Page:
Ten: The New Wave is the successor to 2010’s Ten: New Poets, both books being a response to the Arts Council’s Free Verse Report’s 2005 finding that “less than 1% of poetry published by major presses in the UK [was] by black and Asian poets”. According to Fiona Moore’s write-up of the panel discussion at the book’s launch, the situation has since improved but is still materially and embarrassingly short of being representative (and, speaking as a straight, white, able-bodied man, yet another example of the over-privileging of people like me in the UK poetry world). Ten: The New Wave is a further step towards rebalancing this. It’s also hands-down the best poetry anthology of 2014 so far. Continue reading
For the past week or so I’ve been revisiting work by the poets who’ll be reading in Oxford three weeks today on Sunday 5th October (doors open 6.30 for 7pm start; £5/£4 concs; The Jericho Tavern, Walton St, Oxford).
We have a fantastic mix of readers and poetic traditions. Here’s a quick overview: Continue reading
On Sunday 5th October the Jericho Tavern in Oxford will play host to a fantastic evening of poetry. Building on the success of last year’s event we’ll once again have six of the most exciting contemporary poets representing a vibrant mix of poetic styles and traditions, established names and rising stars. Continue reading
Andrea Brady’s Cut from the Rushes is really two collections in one: a reissue of 2005’s Embrace and a new volume, Presenting. It’s also the most thrilling, visceral, challenging, uncomfortable and darkly-beautiful book I’ve read since… [I can’t finish this sentence because I can’t think of a suitable comparison: Cut from the Rushes is in a category of its own, and is simply stunning]. Continue reading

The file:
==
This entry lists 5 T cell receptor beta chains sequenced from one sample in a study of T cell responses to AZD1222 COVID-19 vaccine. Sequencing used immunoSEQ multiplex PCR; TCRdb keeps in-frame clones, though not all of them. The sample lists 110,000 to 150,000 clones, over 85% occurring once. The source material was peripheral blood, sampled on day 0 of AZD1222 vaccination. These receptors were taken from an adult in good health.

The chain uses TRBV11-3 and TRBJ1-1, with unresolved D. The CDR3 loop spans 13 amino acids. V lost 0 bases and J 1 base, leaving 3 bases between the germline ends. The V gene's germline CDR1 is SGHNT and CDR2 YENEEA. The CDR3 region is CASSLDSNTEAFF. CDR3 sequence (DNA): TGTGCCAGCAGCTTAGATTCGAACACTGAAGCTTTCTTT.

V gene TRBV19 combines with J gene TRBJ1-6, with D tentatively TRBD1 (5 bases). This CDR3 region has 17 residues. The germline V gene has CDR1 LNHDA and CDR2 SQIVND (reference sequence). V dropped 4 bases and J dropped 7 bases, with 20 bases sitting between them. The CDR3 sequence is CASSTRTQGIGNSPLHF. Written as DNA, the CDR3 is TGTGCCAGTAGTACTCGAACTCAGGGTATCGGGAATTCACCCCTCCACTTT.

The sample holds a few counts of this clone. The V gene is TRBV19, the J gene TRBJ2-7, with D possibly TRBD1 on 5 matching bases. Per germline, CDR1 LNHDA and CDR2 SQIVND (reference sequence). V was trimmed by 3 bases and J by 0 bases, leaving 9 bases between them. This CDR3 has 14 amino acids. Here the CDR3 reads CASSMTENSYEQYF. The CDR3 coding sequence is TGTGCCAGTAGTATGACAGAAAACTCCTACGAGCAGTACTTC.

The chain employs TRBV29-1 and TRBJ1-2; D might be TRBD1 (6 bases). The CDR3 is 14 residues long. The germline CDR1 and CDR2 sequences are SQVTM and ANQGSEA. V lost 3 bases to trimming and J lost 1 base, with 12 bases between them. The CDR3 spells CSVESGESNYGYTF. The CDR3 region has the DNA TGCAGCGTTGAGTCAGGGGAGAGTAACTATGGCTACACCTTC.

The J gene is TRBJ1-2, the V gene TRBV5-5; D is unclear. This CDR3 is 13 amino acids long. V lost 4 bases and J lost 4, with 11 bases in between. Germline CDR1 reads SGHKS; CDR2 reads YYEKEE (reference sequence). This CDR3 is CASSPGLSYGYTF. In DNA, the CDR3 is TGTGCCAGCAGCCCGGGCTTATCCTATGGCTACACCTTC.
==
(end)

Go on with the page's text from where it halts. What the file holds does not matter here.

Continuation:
Last week an editor I like and respect asked for edits to two of my poems to correct for a couple of minor blemishes. In both cases the eventual changes were small, but for one of them it transformed the poem. A few comfortable words got excised and I found some less comfortable ones to replace them. In the process, the tone of the whole thing shifted (for the better). Objectively this is unsurprising, but I still found it odd how a small tweak at the end projected back into the rest of the poem and altered the extant rest-of-it.
By chance I then stumbled across a more profound example of the same thing in Geoffrey Hill’s early poem “In Memory of Jane Fraser”. Continue reading
The Albion Beatnik bookshop on Walton Street has become one of the most prolific live poetry venues in Oxford, with owner Dennis Harrison serving up so many high-quality poetry evenings that it’s getting easier to count the good poets who haven’t yet read there. Without exception I’ve enjoyed every Albion Beatnik event I’ve been to and am looking forward to a lot more in the future.
On Friday a group of us went to hear Andrew McNeillie and Peter McDonald in a well-matched double-act. Continue reading
Having ineptly triple-booked myself I was only able to make the first 90 mins of yesterday’s Saboteur awards. This meant I missed a great line-up of printed poets that I really wanted to hear (not to mention the evening awards ceremony), but did at least catch the afternoon Spoken Word session. Continue reading